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There’s nothing more dangerous than a writer whose feelings have been hurt”

When Glenn Close uttered this drop-dead line in The Wife, I laughed out loud at the horrible truth.  In the movie, Close was advising her husband, a famous author, not to anger a reporter.  Her husband, a powerful famous man, seemed oblivious as to how his treatment of a lower-level person might be received, and then later reported upon.

Leaders often miss clues that people beneath them are unhappy.  You can be ineffective or even a true jerk, and if you’re the boss, people will still be nice to you. At least to your face.

A friend of mine recently resigned from her job.  Her boss was stunned; he said,

“I thought you liked it here.”  He’s missed all the evidence.

My friend spent the last year hating her job.  She felt continually undercut by her boss.  The leadership team routinely ignored customer and employee feedback. Each day became an increasingly difficult exercise in rallying herself.  She wasn’t alone, the rest of her team was experiencing similar problems.

She tried to be proactive.  She outlined the issues to her boss, and provided potential solutions.  She had the conversations multiple times.  In short, she wasn’t a whiner. She was a good employee trying to improve things.  Her boss was never openly rude or dismissive.  But he never did anything either.  Neither did any of the other leaders.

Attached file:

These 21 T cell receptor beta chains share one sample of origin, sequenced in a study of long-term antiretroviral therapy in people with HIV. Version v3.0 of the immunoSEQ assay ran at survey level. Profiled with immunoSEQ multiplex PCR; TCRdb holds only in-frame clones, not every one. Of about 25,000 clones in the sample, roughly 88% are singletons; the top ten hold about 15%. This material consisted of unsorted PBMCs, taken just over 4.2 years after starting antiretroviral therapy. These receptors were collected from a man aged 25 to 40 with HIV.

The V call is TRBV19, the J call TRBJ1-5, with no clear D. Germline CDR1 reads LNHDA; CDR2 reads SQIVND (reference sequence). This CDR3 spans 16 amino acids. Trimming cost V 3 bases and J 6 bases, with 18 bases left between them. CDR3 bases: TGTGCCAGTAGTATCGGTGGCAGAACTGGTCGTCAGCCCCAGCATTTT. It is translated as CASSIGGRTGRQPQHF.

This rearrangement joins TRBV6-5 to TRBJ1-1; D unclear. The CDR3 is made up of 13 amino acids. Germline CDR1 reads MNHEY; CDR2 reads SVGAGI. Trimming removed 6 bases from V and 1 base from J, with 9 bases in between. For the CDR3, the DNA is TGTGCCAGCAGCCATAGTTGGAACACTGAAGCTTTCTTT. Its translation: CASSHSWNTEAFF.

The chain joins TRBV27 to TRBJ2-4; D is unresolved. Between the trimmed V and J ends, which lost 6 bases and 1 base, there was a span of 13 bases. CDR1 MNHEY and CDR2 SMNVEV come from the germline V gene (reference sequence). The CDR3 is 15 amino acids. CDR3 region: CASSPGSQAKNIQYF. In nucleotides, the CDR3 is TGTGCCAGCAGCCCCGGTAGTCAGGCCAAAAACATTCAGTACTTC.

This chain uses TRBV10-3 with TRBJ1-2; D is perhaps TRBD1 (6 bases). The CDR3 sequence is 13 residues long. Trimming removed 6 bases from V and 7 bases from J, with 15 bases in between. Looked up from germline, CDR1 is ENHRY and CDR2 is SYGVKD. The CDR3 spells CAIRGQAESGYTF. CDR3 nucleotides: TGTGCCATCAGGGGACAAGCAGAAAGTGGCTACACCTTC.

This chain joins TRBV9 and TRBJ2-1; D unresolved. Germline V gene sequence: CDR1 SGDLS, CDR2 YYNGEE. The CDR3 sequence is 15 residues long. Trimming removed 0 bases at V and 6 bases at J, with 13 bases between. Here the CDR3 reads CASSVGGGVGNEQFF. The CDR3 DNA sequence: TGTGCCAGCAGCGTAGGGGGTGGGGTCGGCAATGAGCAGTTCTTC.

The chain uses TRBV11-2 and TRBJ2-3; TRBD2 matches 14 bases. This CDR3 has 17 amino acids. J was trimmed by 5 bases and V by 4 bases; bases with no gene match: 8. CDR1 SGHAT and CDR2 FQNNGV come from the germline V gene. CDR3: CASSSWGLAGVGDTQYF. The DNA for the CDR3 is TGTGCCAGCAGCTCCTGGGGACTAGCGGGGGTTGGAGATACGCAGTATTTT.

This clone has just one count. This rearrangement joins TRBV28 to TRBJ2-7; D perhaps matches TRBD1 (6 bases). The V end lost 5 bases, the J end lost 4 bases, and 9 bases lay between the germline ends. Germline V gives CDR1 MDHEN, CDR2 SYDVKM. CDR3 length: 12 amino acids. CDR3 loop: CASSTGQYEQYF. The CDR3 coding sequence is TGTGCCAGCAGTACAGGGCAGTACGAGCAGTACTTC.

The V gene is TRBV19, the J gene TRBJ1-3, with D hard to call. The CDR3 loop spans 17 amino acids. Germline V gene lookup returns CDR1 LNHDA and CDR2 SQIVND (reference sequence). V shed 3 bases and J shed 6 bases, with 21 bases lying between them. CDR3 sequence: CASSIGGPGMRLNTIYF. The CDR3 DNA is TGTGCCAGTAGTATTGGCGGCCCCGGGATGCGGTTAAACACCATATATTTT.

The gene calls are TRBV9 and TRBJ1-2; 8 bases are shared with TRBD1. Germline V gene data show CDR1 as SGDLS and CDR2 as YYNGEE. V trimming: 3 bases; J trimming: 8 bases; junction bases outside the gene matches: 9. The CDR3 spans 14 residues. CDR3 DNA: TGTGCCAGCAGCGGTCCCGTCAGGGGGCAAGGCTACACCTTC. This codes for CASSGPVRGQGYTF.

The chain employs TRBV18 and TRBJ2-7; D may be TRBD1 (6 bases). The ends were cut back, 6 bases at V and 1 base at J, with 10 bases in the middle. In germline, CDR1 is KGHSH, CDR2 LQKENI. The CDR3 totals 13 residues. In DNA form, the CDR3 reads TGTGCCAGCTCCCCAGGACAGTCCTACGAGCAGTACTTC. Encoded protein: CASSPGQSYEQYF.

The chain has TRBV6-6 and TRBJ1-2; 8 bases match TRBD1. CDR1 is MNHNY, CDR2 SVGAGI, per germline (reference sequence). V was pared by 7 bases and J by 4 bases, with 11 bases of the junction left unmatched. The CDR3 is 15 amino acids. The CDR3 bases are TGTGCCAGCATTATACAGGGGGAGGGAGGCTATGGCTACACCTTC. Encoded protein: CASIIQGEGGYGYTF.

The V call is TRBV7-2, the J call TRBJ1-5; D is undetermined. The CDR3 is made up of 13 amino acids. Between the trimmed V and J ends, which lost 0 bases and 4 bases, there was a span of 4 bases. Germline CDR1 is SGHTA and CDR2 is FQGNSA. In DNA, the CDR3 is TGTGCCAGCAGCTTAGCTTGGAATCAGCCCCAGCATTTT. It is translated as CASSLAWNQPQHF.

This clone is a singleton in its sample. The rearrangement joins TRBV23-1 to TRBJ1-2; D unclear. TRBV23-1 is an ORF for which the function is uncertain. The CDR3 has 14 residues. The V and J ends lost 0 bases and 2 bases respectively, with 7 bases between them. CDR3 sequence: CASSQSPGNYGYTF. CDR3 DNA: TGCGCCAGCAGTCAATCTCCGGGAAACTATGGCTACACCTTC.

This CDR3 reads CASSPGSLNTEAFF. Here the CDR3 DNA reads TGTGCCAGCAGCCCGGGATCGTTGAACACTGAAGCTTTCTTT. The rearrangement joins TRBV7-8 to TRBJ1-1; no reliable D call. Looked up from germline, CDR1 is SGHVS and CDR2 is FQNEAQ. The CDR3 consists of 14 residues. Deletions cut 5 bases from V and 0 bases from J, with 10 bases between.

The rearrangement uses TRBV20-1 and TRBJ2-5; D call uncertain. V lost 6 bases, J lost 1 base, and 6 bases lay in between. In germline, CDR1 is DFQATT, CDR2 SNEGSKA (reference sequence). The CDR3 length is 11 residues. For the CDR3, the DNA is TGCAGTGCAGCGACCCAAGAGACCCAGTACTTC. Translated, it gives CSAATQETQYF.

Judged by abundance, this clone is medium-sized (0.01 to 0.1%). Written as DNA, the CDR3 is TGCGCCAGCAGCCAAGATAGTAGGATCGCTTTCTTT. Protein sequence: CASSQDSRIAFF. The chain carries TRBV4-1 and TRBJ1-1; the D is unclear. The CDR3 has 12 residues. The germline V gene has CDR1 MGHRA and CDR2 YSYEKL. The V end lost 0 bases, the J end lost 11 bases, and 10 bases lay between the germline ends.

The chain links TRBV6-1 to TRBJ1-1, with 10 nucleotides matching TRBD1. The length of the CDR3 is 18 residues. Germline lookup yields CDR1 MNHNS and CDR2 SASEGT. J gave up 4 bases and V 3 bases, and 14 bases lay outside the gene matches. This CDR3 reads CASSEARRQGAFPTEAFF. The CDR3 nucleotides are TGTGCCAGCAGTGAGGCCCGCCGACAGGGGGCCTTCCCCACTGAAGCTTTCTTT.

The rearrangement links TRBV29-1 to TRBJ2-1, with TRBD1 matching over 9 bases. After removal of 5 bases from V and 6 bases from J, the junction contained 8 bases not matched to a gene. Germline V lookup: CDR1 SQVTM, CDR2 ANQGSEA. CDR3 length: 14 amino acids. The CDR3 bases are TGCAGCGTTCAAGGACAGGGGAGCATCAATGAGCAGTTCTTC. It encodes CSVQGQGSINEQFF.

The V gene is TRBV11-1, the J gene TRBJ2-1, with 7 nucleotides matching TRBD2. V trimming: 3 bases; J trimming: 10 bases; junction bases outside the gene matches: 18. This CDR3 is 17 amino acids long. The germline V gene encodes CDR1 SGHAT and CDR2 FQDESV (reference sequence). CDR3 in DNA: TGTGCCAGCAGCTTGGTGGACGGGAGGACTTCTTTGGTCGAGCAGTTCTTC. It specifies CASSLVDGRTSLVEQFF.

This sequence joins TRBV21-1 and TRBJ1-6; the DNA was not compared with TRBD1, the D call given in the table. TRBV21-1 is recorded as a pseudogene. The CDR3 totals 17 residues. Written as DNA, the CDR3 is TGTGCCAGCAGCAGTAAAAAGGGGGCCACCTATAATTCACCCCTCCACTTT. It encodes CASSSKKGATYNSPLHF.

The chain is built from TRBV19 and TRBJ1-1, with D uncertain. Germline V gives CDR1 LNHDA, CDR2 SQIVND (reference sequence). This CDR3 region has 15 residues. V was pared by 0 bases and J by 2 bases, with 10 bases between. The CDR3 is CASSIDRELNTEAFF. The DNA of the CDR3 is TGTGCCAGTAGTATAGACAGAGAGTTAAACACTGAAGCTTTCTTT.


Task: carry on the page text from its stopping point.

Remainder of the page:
By the end, my friend found herself dreading Mondays.  She tried playing music and meditating at lunch, just to get through the afternoon.  When that didn’t work, she called a friend to vent, in some cases me.

Her situation is not unusual.  She didn’t roll into work  grousing and she wasn’t rude to her boss.

This is what smart people do.  They don’t march in and say, “I hate my job and my disdain for you and this organization grows more each day.”  Instead they try to solve the problems.  When my friend turned in her resignation, her boss asked, “Why didn’t you tell me you were unhappy?”

Here’s a pro tip, if you’re the boss, and good employees bring up the same problems again and again, and nothing changes, it’s pretty safe to assume, they’re unhappy.  They’ll cover their disdain with a smile, but don’t delude yourself for a minute.  It’s there.

People know what side their bread is buttered on.  We’ve all seen waiters and waitresses being gracious to horrible customers.  The same thing applies to ineffective, and even nasty bosses.  Most people won’t let their distaste show, at least not in person.  But in today’s wired world, frustrated employees can make their grievances public.  A quick glance at Glassdoor reveals thousands of, as Glen Close put it, “writers who got their feelings hurt.”  It’s worth noting, The Nanny Diaries and The Devil Wears Prada were both penned by people who spent their days smiling and nodding to a boss they disdained.

I’ve worked with several executives who were stunned to read their 360 feedback and find out their people thought they were rude, incompetent or dismissive.

When you’re the boss, you have to look deeper than surface smiles to find out what your team really thinks.  Think about the issues they talk to you about.  If they’re asking you for help, and you’re not providing it, it’s not going unnoticed. Remember, there’s nothing more dangerous than an employee who got their feelings hurt.